2.) We met at the Kennedy Center New Play Dramaturgy Intensive in 2011. How did that help you as a writer?

The Kennedy Center Intensive was probably the most incredible and rigorous workshop experience in which I’ve had the pleasure to be a part. Immensely fruitful and enlightening in the ways of the development process. And I was so proud to be involved with a program as prestigious as that of the Kennedy Center. I met amazing artists and intellectuals with which I’m still in contact today. And it introduced me to the NNPN, which inspired me to apply for their residency program after I graduated Yale. And then to apply for the Smith Commission. And to get to know certain theatres. So I’m terribly grateful for the connections it gave me. And then there was the workshop process itself. I worked every night and morning on rewrites….after I came back from the bar (again, GREAT people at the MFA Playwrights’ Workshop). The actors asked challenging questions and I had the time and encouragement to investigate and discover this play. There’s no place I’d rather be than the rehearsal room and the week I spent in DC was riveting for me. So I yielded a lot of writing.

 

3.) What have you done with your play ‘The Friendship of Her Thighs.’? Has it gone through many changes since?

Before I came to the Kennedy Center, “the friendship of her thighs” had received a workshop production at Yale, and was then workshopped further with the claque in NYC and The Playwright and Director Center in Moscow (though, granted, that was in Russian…which, let me tell you, can be quite illuminating.) I highly recommend workshopping your play in a language you don’t fluently speak. The play also won the Jane Chambers Student Playwriting Award in 2011 and was a semi-finalist for the O’Neill. I hadn’t changed it much since the Kennedy Center.

 

4.) What has your general experience with dramaturgs been?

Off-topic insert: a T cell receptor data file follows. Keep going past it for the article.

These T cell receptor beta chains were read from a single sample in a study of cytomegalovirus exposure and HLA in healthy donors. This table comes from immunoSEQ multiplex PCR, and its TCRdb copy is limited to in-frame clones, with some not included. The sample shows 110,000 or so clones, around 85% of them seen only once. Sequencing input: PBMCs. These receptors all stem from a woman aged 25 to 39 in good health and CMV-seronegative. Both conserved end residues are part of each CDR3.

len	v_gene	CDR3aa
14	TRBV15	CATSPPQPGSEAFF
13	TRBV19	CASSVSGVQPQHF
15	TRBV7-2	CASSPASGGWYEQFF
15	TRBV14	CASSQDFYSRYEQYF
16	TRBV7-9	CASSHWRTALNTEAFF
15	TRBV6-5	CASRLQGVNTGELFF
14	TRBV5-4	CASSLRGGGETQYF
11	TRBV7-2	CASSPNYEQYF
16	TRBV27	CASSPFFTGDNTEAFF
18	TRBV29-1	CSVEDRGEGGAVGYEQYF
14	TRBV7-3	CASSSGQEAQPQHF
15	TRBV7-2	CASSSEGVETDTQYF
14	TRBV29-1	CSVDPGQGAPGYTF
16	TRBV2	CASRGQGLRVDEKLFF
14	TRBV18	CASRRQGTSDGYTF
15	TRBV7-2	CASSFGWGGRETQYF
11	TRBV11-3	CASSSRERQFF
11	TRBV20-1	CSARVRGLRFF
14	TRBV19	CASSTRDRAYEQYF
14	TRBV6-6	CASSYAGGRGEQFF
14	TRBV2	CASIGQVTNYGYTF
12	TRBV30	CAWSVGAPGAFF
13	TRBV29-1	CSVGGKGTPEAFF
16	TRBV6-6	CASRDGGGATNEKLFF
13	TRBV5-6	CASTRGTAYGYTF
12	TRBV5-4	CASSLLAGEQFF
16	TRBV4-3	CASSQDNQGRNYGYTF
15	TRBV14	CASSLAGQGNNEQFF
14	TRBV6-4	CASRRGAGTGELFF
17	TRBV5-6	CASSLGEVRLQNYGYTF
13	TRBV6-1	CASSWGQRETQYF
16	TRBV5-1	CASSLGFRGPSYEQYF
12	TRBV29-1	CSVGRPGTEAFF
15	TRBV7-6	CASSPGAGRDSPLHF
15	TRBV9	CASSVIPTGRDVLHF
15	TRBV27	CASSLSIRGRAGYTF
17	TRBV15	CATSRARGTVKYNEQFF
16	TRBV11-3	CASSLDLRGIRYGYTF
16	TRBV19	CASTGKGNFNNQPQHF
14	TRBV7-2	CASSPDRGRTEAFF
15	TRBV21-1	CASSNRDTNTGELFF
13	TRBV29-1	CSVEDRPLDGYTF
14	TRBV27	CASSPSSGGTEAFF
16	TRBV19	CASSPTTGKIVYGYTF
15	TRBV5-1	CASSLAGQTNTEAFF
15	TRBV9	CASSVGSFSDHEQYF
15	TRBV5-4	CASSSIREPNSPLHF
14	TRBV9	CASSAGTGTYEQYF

Pretty positive, I’d say. When I can, I choose dramaturgs with which I mesh. People with similar aesthetics. People I respect. People who have had varied experiences in the theatre – not just dramaturging. Artists. Preferably, artists who still make their own work. These (and the director, of course) are the people with whom you share your true thoughts and concerns at the end of the day and you want them to be brave and smart and lacking in bullsh*t. I think you need to get to know your dramaturg and her work – and she her playwright – before walking into a collaboration on a new play. Ideally, you’ll be a little in love with their brilliance and moxie. The dramaturgs I’ve worked with, especially at Yale, were bold and daring, with darkness and heart, and they inspired me all along the way – in rehearsal rooms and out.

 

5. Your writing has a soulful quality to it, and your play ‘Friendship of her Thighs’ seemed to be shaped by a series of vignettes rather than a more linear storyline. Is this how many of your plays are?

Thank you! That’s a kind compliment! A few of my plays to date function in this way where we visit different times that aren’t necessarily presented linearly. Or, chronologically, rather. But that just means there’s something else you’re watching develop, something else that’s linear. I have plays with continuous, chronological, forward moving action – “Petty Harbour,” for example – where all the action takes place over one night. Then there are plays that dip into different realities – “friendship” travels between the nightmares of a woman (which are abstractions of her past) and then to her waking day-to-day life, where she is beginning a new relationship with a man. My hope with that was to understand post-trauma. And I have plays that jump around in time – this newest work is an example of that – where there is some issue gnawing at a character’s present days that is being looked at throughout her whole life. But I’ve found you have to be careful and crafty with those.  An audience needs to follow something. So if I present a play out of normally-functioning time, I have something develop with a traditional arc, something the audience is watching. In this new play, we watch five scenes – three in the present and two in the past – to see whether a woman continues a destructive cycle that’s been helping her survive. And I try to set up that promise – that that question will be answered – early in the play so an audience knows that the story will go somewhere, albeit not traditionally.

 

6.) Describe for me your writing process.